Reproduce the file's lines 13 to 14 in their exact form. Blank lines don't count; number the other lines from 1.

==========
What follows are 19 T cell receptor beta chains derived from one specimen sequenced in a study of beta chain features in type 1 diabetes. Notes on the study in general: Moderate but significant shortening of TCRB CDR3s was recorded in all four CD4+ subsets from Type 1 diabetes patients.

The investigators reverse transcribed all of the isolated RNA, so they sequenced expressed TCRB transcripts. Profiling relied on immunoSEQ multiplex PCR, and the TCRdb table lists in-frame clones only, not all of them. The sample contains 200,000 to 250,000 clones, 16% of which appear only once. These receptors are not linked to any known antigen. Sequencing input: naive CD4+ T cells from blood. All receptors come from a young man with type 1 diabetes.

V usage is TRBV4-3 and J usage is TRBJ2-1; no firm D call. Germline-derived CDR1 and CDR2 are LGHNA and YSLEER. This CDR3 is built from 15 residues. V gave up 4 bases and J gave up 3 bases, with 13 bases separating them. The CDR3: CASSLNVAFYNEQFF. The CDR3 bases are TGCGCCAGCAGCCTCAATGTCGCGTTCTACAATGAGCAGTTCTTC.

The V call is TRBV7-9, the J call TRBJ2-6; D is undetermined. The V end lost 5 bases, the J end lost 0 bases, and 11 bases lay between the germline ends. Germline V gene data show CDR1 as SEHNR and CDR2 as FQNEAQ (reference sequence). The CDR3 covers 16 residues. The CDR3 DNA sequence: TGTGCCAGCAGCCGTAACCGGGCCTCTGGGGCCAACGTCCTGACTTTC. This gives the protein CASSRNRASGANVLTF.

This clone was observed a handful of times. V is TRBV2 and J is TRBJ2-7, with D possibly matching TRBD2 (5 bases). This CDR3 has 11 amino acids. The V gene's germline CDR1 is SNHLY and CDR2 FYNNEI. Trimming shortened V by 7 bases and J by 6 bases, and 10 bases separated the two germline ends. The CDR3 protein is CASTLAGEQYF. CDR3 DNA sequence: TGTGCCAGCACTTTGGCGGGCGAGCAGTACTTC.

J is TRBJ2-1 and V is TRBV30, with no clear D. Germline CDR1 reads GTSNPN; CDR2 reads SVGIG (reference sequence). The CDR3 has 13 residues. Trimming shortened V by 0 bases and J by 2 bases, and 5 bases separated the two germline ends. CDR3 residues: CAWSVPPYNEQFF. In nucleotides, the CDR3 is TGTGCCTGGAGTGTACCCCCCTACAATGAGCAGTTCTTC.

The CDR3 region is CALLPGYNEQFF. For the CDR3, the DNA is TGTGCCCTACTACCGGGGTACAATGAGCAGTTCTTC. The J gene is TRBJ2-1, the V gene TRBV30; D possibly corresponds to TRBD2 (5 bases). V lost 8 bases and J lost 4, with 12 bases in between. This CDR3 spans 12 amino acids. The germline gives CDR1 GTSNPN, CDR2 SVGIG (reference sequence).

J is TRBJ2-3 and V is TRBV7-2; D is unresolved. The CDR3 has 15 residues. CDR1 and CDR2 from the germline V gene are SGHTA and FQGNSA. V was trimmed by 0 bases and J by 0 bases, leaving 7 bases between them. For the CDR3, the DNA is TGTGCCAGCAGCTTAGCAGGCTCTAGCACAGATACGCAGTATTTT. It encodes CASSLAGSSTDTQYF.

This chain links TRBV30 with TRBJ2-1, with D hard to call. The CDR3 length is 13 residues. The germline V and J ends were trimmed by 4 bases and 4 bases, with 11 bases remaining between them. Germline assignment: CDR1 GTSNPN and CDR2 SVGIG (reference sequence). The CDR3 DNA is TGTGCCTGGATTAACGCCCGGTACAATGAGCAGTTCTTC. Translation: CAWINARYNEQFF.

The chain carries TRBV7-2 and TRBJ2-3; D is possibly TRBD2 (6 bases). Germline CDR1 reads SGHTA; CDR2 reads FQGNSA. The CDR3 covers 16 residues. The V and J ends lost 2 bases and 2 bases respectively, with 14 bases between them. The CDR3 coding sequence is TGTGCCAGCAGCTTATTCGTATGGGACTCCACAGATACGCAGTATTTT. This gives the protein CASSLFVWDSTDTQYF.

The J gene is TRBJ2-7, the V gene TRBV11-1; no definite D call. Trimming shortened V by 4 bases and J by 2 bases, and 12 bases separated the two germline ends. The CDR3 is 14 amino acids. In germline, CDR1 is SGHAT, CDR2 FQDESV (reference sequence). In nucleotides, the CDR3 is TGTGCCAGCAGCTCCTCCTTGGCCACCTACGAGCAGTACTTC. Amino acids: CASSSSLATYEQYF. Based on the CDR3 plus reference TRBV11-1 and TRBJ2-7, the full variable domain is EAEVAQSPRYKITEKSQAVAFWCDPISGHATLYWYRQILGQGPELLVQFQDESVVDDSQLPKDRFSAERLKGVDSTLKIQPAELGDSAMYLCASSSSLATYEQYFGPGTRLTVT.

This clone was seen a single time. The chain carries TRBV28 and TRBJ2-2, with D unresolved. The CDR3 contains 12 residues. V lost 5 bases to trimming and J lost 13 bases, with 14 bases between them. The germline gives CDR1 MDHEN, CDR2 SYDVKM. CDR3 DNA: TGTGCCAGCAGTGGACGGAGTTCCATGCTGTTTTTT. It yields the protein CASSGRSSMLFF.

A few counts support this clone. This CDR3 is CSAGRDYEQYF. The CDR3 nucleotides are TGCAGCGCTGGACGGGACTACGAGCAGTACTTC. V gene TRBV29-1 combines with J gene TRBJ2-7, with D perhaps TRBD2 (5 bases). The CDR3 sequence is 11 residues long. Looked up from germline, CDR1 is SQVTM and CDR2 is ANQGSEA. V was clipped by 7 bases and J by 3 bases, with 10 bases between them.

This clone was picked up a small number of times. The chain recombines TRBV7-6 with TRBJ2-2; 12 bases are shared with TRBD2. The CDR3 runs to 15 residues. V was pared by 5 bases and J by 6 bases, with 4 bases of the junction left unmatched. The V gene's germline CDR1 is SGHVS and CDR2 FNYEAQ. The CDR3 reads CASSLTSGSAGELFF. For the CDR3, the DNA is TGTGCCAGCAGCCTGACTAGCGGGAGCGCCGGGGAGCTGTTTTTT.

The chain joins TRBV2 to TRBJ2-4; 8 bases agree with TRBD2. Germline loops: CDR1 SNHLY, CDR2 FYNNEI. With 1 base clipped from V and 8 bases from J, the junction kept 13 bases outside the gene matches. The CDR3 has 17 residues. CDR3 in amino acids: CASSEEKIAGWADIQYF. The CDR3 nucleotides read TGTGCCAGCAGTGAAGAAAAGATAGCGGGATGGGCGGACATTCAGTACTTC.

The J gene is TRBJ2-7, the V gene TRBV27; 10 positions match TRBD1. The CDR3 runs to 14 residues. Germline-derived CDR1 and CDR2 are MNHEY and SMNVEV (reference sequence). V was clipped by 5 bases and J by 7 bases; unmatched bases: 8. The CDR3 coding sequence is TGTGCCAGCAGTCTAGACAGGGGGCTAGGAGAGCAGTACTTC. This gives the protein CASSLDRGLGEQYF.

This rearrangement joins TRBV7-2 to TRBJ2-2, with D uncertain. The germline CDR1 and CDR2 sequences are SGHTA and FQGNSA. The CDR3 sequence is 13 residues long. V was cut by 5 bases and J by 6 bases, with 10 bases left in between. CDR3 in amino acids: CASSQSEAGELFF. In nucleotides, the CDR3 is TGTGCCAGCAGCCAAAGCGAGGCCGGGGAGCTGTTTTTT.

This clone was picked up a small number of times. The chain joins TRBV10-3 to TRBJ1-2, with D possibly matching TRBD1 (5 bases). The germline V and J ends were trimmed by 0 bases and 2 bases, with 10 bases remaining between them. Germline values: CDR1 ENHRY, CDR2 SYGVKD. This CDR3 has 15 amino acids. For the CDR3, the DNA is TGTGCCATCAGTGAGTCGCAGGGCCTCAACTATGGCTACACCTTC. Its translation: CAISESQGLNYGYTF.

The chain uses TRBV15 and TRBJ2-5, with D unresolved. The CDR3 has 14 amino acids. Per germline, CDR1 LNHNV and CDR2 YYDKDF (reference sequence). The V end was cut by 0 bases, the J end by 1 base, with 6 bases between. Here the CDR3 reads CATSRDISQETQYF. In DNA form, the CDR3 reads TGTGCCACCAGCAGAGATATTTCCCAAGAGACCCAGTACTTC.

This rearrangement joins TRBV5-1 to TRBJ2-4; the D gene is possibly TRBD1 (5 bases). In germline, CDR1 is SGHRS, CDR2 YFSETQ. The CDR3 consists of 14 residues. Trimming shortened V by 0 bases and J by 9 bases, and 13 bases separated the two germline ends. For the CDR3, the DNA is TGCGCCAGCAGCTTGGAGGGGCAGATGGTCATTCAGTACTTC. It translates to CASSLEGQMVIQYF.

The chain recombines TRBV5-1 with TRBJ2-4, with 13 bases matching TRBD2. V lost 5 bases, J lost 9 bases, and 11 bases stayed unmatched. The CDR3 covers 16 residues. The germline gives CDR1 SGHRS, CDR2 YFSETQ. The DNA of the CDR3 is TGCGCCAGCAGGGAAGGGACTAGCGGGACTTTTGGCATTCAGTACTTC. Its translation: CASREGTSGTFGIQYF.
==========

A few counts support this clone. This CDR3 is CSAGRDYEQYF. The CDR3 nucleotides are TGCAGCGCTGGACGGGACTACGAGCAGTACTTC. V gene TRBV29-1 combines with J gene TRBJ2-7, with D perhaps TRBD2 (5 bases). The CDR3 sequence is 11 residues long. Looked up from germline, CDR1 is SQVTM and CDR2 is ANQGSEA. V was clipped by 7 bases and J by 3 bases, with 10 bases between them.

This clone was picked up a small number of times. The chain recombines TRBV7-6 with TRBJ2-2; 12 bases are shared with TRBD2. The CDR3 runs to 15 residues. V was pared by 5 bases and J by 6 bases, with 4 bases of the junction left unmatched. The V gene's germline CDR1 is SGHVS and CDR2 FNYEAQ. The CDR3 reads CASSLTSGSAGELFF. For the CDR3, the DNA is TGTGCCAGCAGCCTGACTAGCGGGAGCGCCGGGGAGCTGTTTTTT.